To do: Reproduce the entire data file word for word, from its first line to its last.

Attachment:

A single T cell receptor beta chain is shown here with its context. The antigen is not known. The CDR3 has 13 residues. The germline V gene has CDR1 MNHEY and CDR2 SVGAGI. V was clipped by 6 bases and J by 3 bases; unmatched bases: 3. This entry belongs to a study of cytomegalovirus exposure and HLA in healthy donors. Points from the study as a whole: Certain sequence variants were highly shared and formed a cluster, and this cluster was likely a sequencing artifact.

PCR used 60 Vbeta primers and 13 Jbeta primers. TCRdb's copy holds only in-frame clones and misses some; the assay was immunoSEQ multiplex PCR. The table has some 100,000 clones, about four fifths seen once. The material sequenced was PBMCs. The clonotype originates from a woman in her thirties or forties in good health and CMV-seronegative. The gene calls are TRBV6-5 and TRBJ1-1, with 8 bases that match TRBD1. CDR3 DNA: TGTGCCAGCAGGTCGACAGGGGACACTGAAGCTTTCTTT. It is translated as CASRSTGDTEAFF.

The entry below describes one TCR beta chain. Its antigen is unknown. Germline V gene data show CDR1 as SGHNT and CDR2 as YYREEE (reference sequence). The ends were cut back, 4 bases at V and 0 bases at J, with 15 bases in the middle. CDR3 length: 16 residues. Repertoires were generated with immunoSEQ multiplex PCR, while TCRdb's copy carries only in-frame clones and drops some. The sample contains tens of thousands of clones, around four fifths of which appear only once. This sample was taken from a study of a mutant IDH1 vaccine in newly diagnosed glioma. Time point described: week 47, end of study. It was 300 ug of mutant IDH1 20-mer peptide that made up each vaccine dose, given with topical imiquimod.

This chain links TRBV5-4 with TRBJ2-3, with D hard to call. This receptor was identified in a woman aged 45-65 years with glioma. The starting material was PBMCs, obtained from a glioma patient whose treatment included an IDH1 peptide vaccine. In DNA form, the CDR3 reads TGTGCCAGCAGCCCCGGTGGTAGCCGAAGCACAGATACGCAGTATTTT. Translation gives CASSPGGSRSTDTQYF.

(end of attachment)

A single T cell receptor beta chain is shown here with its context. The antigen is not known. The CDR3 has 13 residues. The germline V gene has CDR1 MNHEY and CDR2 SVGAGI. V was clipped by 6 bases and J by 3 bases; unmatched bases: 3. This entry belongs to a study of cytomegalovirus exposure and HLA in healthy donors. Points from the study as a whole: Certain sequence variants were highly shared and formed a cluster, and this cluster was likely a sequencing artifact.

PCR used 60 Vbeta primers and 13 Jbeta primers. TCRdb's copy holds only in-frame clones and misses some; the assay was immunoSEQ multiplex PCR. The table has some 100,000 clones, about four fifths seen once. The material sequenced was PBMCs. The clonotype originates from a woman in her thirties or forties in good health and CMV-seronegative. The gene calls are TRBV6-5 and TRBJ1-1, with 8 bases that match TRBD1. CDR3 DNA: TGTGCCAGCAGGTCGACAGGGGACACTGAAGCTTTCTTT. It is translated as CASRSTGDTEAFF.

The entry below describes one TCR beta chain. Its antigen is unknown. Germline V gene data show CDR1 as SGHNT and CDR2 as YYREEE (reference sequence). The ends were cut back, 4 bases at V and 0 bases at J, with 15 bases in the middle. CDR3 length: 16 residues. Repertoires were generated with immunoSEQ multiplex PCR, while TCRdb's copy carries only in-frame clones and drops some. The sample contains tens of thousands of clones, around four fifths of which appear only once. This sample was taken from a study of a mutant IDH1 vaccine in newly diagnosed glioma. Time point described: week 47, end of study. It was 300 ug of mutant IDH1 20-mer peptide that made up each vaccine dose, given with topical imiquimod.

This chain links TRBV5-4 with TRBJ2-3, with D hard to call. This receptor was identified in a woman aged 45-65 years with glioma. The starting material was PBMCs, obtained from a glioma patient whose treatment included an IDH1 peptide vaccine. In DNA form, the CDR3 reads TGTGCCAGCAGCCCCGGTGGTAGCCGAAGCACAGATACGCAGTATTTT. Translation gives CASSPGGSRSTDTQYF.